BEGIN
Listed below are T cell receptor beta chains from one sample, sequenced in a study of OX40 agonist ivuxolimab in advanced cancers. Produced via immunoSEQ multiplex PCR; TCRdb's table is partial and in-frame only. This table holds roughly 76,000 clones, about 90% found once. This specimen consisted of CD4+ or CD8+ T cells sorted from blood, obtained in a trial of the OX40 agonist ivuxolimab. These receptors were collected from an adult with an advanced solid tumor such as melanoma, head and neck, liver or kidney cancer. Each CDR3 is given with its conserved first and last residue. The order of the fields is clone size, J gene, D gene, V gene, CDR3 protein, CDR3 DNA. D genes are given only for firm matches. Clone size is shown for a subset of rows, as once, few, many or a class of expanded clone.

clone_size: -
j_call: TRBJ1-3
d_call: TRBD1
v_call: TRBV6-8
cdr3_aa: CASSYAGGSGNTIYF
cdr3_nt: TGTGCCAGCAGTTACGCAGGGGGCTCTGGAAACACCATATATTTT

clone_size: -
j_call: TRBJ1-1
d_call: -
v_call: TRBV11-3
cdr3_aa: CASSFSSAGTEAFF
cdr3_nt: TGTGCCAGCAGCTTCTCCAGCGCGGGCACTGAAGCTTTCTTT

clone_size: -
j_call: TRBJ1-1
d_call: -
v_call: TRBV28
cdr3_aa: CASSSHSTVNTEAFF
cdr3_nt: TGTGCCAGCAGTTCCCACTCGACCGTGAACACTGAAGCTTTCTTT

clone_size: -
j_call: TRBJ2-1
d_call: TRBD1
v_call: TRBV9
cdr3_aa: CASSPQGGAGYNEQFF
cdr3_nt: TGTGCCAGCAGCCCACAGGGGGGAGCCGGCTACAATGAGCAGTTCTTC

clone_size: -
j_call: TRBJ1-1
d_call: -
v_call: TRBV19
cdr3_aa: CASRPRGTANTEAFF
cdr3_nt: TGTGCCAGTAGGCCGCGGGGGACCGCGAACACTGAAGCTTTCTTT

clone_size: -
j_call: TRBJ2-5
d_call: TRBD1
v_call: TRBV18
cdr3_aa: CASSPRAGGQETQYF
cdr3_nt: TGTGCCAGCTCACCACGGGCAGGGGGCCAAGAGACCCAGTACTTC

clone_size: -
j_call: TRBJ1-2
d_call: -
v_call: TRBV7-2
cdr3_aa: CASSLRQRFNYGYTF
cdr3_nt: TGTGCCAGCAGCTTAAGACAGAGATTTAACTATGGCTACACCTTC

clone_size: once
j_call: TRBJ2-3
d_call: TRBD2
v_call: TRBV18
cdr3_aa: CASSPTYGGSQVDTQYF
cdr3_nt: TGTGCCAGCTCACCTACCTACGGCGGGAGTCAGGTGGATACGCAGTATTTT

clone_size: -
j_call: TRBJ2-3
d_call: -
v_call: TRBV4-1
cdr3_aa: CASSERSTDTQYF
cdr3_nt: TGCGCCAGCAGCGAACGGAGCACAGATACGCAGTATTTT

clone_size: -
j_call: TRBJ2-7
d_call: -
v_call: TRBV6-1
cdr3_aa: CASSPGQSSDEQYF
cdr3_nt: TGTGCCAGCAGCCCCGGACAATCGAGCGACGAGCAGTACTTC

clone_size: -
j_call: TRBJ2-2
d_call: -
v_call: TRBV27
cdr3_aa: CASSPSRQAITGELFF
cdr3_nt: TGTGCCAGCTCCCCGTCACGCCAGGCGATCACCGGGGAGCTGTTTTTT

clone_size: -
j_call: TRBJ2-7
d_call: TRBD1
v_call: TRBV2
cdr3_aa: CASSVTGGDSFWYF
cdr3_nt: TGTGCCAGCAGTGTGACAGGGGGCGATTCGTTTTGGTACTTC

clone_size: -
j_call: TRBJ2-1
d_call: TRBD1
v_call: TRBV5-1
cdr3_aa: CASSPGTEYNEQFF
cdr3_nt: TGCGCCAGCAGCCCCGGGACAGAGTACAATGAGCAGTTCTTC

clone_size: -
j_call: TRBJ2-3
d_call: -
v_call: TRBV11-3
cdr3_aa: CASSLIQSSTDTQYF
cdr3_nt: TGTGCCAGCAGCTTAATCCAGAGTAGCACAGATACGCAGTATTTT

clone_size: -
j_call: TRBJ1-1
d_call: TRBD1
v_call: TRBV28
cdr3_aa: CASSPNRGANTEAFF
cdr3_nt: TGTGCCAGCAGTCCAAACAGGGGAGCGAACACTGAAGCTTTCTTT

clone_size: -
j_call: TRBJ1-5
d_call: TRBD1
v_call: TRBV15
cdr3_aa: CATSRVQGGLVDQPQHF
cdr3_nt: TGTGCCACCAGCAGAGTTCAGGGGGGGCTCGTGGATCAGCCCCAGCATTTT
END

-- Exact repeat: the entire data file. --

Listed below are T cell receptor beta chains from one sample, sequenced in a study of OX40 agonist ivuxolimab in advanced cancers. Produced via immunoSEQ multiplex PCR; TCRdb's table is partial and in-frame only. This table holds roughly 76,000 clones, about 90% found once. This specimen consisted of CD4+ or CD8+ T cells sorted from blood, obtained in a trial of the OX40 agonist ivuxolimab. These receptors were collected from an adult with an advanced solid tumor such as melanoma, head and neck, liver or kidney cancer. Each CDR3 is given with its conserved first and last residue. The order of the fields is clone size, J gene, D gene, V gene, CDR3 protein, CDR3 DNA. D genes are given only for firm matches. Clone size is shown for a subset of rows, as once, few, many or a class of expanded clone.

clone_size: -
j_call: TRBJ1-3
d_call: TRBD1
v_call: TRBV6-8
cdr3_aa: CASSYAGGSGNTIYF
cdr3_nt: TGTGCCAGCAGTTACGCAGGGGGCTCTGGAAACACCATATATTTT

clone_size: -
j_call: TRBJ1-1
d_call: -
v_call: TRBV11-3
cdr3_aa: CASSFSSAGTEAFF
cdr3_nt: TGTGCCAGCAGCTTCTCCAGCGCGGGCACTGAAGCTTTCTTT

clone_size: -
j_call: TRBJ1-1
d_call: -
v_call: TRBV28
cdr3_aa: CASSSHSTVNTEAFF
cdr3_nt: TGTGCCAGCAGTTCCCACTCGACCGTGAACACTGAAGCTTTCTTT

clone_size: -
j_call: TRBJ2-1
d_call: TRBD1
v_call: TRBV9
cdr3_aa: CASSPQGGAGYNEQFF
cdr3_nt: TGTGCCAGCAGCCCACAGGGGGGAGCCGGCTACAATGAGCAGTTCTTC

clone_size: -
j_call: TRBJ1-1
d_call: -
v_call: TRBV19
cdr3_aa: CASRPRGTANTEAFF
cdr3_nt: TGTGCCAGTAGGCCGCGGGGGACCGCGAACACTGAAGCTTTCTTT

clone_size: -
j_call: TRBJ2-5
d_call: TRBD1
v_call: TRBV18
cdr3_aa: CASSPRAGGQETQYF
cdr3_nt: TGTGCCAGCTCACCACGGGCAGGGGGCCAAGAGACCCAGTACTTC

clone_size: -
j_call: TRBJ1-2
d_call: -
v_call: TRBV7-2
cdr3_aa: CASSLRQRFNYGYTF
cdr3_nt: TGTGCCAGCAGCTTAAGACAGAGATTTAACTATGGCTACACCTTC

clone_size: once
j_call: TRBJ2-3
d_call: TRBD2
v_call: TRBV18
cdr3_aa: CASSPTYGGSQVDTQYF
cdr3_nt: TGTGCCAGCTCACCTACCTACGGCGGGAGTCAGGTGGATACGCAGTATTTT

clone_size: -
j_call: TRBJ2-3
d_call: -
v_call: TRBV4-1
cdr3_aa: CASSERSTDTQYF
cdr3_nt: TGCGCCAGCAGCGAACGGAGCACAGATACGCAGTATTTT

clone_size: -
j_call: TRBJ2-7
d_call: -
v_call: TRBV6-1
cdr3_aa: CASSPGQSSDEQYF
cdr3_nt: TGTGCCAGCAGCCCCGGACAATCGAGCGACGAGCAGTACTTC

clone_size: -
j_call: TRBJ2-2
d_call: -
v_call: TRBV27
cdr3_aa: CASSPSRQAITGELFF
cdr3_nt: TGTGCCAGCTCCCCGTCACGCCAGGCGATCACCGGGGAGCTGTTTTTT

clone_size: -
j_call: TRBJ2-7
d_call: TRBD1
v_call: TRBV2
cdr3_aa: CASSVTGGDSFWYF
cdr3_nt: TGTGCCAGCAGTGTGACAGGGGGCGATTCGTTTTGGTACTTC

clone_size: -
j_call: TRBJ2-1
d_call: TRBD1
v_call: TRBV5-1
cdr3_aa: CASSPGTEYNEQFF
cdr3_nt: TGCGCCAGCAGCCCCGGGACAGAGTACAATGAGCAGTTCTTC

clone_size: -
j_call: TRBJ2-3
d_call: -
v_call: TRBV11-3
cdr3_aa: CASSLIQSSTDTQYF
cdr3_nt: TGTGCCAGCAGCTTAATCCAGAGTAGCACAGATACGCAGTATTTT

clone_size: -
j_call: TRBJ1-1
d_call: TRBD1
v_call: TRBV28
cdr3_aa: CASSPNRGANTEAFF
cdr3_nt: TGTGCCAGCAGTCCAAACAGGGGAGCGAACACTGAAGCTTTCTTT

clone_size: -
j_call: TRBJ1-5
d_call: TRBD1
v_call: TRBV15
cdr3_aa: CATSRVQGGLVDQPQHF
cdr3_nt: TGTGCCACCAGCAGAGTTCAGGGGGGGCTCGTGGATCAGCCCCAGCATTTT